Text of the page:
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    Dementia in Head Injury

    Medical Treatment for Dementia After a Head Injury

    The head-injured person who has become demented will benefit from any of the following:

    • Behavior modification
    • Cognitive rehabilitation
    • Medication for specific symptoms
    • Family or network intervention
    • Social services

    One goal of these interventions is to help the head-injured person adapt to his or her injury mentally and emotionally. Another is to help the person master skills and behaviors that will help him or her reach personal goals. These interventions also help family members learn ways that they can help the head-injured person and themselves cope with the challenges a head injury poses.
    These interventions can be especially important in establishing realistic expectations for outcome and pace of improvement.

    Behavior modification

    Behavior modification has been shown to be very helpful in rehabilitation of brain-injured persons. These techniques may be used to discourage impulsive, aggressive, or socially inappropriate behavior. They also help counteract the apathy and withdrawal common in head-injured persons.

    • Behavior modification rewards desired behaviors and discourages undesirable behaviors by withdrawing rewards. The goals and rewards are, of course, tailored to each individual. The family usually becomes involved to help reinforce the desired behaviors.
    • Persons who have insomnia or other sleep disturbances are taught "sleep hygiene." This instills daytime and bedtime habits that promote restful sleep. Sleeping pills are generally avoided in persons with head injury, who are more sensitive to the side effects of these drugs.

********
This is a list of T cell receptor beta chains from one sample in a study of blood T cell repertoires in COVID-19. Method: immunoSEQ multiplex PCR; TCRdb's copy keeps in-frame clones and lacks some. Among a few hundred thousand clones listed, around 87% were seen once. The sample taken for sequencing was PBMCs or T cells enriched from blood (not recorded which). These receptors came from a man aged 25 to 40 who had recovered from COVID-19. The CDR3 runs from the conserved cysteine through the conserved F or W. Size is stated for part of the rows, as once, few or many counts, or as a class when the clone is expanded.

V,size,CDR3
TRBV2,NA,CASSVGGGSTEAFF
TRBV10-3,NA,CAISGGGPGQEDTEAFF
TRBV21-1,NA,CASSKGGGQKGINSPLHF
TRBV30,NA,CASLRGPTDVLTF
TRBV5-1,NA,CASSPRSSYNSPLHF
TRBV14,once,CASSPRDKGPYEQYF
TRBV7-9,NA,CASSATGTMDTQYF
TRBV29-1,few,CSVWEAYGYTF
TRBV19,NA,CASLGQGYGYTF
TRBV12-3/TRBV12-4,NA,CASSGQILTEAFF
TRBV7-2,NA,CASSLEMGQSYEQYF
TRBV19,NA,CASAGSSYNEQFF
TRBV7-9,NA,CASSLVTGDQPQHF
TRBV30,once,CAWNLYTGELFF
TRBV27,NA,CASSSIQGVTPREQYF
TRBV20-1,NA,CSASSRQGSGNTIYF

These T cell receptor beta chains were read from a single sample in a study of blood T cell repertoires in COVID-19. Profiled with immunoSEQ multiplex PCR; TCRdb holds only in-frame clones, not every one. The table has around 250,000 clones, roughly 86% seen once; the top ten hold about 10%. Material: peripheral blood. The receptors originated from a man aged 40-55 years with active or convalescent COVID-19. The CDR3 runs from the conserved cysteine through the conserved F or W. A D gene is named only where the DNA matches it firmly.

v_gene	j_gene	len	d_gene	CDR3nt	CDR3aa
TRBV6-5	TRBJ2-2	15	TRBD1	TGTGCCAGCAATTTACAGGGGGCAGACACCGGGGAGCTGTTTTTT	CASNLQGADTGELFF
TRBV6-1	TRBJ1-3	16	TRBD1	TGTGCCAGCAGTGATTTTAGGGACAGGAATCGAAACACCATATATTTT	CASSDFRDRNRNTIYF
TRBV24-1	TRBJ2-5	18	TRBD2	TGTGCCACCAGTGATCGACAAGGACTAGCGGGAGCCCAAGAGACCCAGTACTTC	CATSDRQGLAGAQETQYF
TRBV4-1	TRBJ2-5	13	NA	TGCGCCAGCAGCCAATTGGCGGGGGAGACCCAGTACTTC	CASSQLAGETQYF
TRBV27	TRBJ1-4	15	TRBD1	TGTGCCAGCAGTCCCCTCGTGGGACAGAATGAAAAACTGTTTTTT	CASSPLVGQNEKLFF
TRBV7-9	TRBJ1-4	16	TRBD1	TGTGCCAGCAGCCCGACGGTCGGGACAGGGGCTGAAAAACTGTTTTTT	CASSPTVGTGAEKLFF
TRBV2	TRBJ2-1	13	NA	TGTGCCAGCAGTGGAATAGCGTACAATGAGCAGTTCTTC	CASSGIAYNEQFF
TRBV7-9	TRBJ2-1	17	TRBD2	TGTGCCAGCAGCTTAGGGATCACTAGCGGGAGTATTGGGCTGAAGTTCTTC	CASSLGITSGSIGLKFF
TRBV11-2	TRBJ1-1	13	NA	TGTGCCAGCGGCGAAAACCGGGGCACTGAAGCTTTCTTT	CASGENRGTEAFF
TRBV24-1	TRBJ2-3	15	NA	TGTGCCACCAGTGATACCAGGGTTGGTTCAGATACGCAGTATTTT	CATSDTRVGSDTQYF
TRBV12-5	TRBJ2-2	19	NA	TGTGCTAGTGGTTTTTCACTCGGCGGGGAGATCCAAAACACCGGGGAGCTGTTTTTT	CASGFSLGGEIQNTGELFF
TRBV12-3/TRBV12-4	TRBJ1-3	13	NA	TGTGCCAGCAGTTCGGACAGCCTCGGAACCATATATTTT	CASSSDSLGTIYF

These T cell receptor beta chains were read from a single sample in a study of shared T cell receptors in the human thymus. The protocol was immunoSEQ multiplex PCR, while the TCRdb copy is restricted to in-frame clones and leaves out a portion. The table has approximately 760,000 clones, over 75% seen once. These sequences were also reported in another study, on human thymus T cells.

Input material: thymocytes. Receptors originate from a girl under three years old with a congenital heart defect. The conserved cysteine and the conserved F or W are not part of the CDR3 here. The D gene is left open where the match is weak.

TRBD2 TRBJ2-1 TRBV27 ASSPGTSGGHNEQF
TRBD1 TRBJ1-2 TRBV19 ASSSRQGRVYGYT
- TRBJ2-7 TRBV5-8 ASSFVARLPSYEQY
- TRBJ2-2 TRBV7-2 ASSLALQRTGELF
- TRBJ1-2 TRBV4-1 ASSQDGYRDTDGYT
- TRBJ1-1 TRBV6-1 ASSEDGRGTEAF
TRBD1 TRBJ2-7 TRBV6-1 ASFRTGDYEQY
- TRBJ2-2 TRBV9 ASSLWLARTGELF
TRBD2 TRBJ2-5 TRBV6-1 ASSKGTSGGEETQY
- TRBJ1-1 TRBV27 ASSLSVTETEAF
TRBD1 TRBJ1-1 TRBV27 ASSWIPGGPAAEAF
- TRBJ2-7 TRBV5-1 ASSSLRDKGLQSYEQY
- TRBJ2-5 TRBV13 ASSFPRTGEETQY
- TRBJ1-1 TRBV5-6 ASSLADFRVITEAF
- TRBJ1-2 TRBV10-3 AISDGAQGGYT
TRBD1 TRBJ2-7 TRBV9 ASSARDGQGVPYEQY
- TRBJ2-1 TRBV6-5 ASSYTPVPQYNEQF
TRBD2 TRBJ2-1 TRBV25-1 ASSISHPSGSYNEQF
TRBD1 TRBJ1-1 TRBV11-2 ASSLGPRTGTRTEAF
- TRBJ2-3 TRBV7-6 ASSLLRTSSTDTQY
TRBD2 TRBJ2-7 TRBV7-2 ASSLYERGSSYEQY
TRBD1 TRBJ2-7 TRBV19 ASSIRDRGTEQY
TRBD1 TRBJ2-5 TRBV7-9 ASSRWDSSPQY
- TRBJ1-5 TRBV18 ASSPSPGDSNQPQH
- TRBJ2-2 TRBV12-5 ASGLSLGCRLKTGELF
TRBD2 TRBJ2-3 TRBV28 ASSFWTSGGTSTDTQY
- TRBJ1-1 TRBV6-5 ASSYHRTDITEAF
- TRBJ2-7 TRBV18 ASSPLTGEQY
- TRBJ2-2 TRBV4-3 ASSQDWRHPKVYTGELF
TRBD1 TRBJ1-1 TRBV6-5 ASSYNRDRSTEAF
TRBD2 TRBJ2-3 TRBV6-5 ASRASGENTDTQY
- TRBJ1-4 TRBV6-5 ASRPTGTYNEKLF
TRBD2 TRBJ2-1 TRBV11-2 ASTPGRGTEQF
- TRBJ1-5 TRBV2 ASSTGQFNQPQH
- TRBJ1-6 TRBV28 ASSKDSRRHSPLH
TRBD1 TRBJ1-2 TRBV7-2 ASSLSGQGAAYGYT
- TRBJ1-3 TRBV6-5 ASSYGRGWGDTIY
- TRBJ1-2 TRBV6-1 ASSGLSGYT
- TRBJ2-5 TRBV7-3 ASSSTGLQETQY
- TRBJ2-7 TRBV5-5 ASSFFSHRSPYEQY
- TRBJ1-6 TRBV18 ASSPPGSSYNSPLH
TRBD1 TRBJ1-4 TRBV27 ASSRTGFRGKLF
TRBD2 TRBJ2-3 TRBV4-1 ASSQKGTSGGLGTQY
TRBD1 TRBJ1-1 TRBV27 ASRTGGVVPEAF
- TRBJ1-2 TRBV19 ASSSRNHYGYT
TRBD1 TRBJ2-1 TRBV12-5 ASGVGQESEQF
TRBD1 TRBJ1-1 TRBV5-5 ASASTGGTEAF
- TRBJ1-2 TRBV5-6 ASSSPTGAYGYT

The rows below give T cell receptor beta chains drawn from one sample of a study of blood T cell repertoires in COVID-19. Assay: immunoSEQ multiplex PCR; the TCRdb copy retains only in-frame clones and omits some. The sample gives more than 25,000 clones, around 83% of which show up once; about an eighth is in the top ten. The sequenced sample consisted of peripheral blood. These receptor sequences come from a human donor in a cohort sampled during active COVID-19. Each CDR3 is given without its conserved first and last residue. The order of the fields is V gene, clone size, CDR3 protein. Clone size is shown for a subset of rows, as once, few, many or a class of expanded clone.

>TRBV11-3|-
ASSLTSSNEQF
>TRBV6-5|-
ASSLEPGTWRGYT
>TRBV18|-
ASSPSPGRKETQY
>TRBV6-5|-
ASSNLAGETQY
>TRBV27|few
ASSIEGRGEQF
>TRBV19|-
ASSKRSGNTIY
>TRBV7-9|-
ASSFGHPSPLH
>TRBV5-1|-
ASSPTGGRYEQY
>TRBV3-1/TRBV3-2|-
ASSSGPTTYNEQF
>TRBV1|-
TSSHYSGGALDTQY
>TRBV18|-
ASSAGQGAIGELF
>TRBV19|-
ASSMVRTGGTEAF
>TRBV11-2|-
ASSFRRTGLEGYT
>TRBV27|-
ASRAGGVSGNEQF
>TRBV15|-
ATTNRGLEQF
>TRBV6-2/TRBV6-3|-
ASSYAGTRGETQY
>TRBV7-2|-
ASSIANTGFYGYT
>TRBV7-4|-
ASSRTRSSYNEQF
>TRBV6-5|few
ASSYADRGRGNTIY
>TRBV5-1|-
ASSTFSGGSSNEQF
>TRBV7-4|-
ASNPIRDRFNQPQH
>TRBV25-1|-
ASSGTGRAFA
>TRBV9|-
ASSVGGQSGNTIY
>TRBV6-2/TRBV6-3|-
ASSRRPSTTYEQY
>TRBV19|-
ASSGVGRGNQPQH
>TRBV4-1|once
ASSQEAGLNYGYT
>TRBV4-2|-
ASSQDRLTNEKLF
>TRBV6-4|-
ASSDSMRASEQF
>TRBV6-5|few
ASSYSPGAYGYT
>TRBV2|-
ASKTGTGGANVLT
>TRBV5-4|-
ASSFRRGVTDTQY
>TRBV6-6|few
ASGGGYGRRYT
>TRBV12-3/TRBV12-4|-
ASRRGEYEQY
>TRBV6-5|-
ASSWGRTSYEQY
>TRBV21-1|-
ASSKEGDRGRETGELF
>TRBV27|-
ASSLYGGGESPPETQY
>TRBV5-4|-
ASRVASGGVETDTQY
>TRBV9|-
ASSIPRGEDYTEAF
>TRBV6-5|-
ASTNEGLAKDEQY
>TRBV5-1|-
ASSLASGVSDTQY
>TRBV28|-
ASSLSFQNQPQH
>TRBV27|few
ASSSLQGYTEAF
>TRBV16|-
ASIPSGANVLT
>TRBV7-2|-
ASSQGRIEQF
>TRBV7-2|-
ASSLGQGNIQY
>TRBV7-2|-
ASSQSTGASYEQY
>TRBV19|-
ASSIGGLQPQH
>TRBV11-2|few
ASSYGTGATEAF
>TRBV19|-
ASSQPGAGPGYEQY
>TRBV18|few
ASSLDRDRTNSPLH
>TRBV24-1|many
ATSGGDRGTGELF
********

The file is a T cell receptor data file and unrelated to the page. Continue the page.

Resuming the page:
Cognitive rehabilitation

    In general, cognitive rehabilitation is based on the results of neuropsychological testing. This testing clarifies problems and strengths in persons with dementia. The goals of cognitive rehabilitation are:

    • Encouraging recovery in functions that can be improved
    • Compensating for areas of permanent disability
    • Teaching alternative means of achieving goals

    For example, gradually increasing the time spent reading helps a person both improve concentration and develop confidence in his or her ability to concentrate. Keeping lists allows a person to compensate for decreased memory.


    The use of medication to treat dementia symptoms in head-injured persons is discussed in the next section.

    Family or network intervention

    Head injuries often cause substantial family distress.

    Changes of personality in head-injured persons, especially apathy, irritability, and aggression, can be burdensome to family members, especially the main caregivers. It is important that family members understand that undesirable behaviors are due to the injury and that the head-injured person is unable to control these behaviors.

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